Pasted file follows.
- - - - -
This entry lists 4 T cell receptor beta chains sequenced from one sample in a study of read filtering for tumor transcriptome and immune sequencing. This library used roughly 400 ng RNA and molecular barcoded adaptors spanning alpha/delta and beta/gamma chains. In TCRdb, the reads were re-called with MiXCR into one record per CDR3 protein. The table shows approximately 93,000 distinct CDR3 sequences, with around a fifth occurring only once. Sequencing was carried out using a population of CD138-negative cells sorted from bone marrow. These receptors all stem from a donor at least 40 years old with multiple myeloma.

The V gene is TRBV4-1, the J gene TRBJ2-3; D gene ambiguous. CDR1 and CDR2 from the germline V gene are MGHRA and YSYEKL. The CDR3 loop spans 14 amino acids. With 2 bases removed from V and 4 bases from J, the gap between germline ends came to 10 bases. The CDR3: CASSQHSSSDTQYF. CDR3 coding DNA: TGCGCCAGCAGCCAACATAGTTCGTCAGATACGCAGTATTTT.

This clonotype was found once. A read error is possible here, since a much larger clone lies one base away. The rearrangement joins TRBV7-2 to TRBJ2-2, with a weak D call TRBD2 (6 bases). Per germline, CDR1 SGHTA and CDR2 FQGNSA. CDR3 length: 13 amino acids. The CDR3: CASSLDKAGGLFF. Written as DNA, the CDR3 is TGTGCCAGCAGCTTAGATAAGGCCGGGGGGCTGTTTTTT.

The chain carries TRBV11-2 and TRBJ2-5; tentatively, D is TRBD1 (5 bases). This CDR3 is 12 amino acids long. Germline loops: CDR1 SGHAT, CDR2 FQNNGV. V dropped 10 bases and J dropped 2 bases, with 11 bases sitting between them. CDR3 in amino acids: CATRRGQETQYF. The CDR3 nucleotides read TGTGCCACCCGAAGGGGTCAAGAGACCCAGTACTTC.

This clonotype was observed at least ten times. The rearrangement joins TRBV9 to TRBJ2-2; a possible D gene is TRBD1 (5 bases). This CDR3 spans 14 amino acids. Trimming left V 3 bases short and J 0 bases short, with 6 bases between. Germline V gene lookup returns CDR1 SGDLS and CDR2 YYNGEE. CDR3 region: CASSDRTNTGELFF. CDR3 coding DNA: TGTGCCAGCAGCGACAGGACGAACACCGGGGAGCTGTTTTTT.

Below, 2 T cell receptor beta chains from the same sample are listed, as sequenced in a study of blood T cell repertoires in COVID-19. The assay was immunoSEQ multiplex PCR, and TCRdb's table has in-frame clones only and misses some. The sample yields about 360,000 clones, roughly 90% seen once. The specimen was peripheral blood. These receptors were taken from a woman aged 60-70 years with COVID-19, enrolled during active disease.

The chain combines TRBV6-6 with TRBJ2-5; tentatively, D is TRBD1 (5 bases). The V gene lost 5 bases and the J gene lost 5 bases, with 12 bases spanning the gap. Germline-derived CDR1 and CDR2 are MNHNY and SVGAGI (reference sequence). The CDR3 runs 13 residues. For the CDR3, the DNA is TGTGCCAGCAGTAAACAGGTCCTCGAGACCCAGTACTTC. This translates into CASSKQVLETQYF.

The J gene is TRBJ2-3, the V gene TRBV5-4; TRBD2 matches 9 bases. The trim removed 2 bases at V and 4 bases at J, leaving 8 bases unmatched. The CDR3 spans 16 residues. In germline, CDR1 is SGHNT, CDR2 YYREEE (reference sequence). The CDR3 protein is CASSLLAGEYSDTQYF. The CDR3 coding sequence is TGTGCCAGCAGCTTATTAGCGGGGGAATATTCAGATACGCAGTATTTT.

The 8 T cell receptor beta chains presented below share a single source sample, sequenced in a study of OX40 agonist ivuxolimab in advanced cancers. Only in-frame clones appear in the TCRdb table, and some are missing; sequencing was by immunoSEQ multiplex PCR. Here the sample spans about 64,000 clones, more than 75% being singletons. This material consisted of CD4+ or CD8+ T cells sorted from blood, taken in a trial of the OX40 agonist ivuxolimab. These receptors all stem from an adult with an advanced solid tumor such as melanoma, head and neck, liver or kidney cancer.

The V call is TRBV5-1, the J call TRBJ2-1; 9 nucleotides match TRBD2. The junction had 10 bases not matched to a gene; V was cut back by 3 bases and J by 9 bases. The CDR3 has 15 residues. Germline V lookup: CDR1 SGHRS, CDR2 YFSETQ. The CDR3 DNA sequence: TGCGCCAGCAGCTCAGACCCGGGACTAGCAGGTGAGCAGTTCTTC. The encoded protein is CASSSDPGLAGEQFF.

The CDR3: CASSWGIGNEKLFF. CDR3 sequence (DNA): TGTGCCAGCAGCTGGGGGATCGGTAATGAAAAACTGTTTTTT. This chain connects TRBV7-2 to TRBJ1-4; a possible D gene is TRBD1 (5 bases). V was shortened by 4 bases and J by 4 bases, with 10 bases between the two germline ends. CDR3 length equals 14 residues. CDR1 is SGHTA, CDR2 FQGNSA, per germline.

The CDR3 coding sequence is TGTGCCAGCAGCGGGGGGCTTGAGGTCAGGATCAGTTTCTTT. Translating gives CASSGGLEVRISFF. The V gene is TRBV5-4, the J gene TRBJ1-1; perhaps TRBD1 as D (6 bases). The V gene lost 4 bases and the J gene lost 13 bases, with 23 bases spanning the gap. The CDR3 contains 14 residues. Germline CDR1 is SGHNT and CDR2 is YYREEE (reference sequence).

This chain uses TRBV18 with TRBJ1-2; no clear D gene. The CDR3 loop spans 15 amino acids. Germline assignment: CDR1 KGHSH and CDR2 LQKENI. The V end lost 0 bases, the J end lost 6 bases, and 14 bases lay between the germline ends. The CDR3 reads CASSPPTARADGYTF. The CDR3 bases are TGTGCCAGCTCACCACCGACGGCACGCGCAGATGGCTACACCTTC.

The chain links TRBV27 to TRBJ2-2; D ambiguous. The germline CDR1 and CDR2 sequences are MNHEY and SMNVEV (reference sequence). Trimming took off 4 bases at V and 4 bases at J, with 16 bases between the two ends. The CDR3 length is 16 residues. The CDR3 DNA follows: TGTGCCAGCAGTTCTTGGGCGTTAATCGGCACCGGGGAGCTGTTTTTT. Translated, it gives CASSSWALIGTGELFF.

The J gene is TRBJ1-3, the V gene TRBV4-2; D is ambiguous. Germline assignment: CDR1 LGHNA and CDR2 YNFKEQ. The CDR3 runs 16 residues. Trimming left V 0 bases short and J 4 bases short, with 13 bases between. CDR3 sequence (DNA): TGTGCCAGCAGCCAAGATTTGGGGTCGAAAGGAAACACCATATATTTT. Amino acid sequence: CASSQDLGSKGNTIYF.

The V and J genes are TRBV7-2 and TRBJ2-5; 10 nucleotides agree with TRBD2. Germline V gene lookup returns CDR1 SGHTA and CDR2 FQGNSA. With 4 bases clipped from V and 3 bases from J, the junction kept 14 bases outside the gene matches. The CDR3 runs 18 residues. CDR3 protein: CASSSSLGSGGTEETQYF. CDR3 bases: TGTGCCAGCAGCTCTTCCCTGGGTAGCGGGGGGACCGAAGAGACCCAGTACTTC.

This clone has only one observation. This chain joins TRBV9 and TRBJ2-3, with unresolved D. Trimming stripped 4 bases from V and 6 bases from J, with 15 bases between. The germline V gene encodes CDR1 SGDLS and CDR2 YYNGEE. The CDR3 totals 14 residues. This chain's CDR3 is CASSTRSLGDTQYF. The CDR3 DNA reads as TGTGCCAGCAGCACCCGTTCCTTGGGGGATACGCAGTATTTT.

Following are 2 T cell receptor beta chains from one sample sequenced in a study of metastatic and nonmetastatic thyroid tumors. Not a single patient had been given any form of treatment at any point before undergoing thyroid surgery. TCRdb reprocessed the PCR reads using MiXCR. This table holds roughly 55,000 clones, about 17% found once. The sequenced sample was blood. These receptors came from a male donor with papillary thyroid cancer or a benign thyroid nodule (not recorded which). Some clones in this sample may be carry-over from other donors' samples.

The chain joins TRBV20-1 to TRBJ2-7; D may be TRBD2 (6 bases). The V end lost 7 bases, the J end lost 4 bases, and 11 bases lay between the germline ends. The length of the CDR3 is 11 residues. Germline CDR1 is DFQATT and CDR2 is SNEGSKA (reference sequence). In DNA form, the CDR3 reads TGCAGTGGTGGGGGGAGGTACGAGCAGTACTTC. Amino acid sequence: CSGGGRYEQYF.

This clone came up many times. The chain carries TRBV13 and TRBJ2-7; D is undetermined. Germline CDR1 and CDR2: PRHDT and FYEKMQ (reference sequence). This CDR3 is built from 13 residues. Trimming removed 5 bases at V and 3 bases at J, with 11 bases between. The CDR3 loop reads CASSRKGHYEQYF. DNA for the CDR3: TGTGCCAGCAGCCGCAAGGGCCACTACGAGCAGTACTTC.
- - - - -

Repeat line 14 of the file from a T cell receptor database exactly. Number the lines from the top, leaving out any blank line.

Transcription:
The chain links TRBV27 to TRBJ2-2; D ambiguous. The germline CDR1 and CDR2 sequences are MNHEY and SMNVEV (reference sequence). Trimming took off 4 bases at V and 4 bases at J, with 16 bases between the two ends. The CDR3 length is 16 residues. The CDR3 DNA follows: TGTGCCAGCAGTTCTTGGGCGTTAATCGGCACCGGGGAGCTGTTTTTT. Translated, it gives CASSSWALIGTGELFF.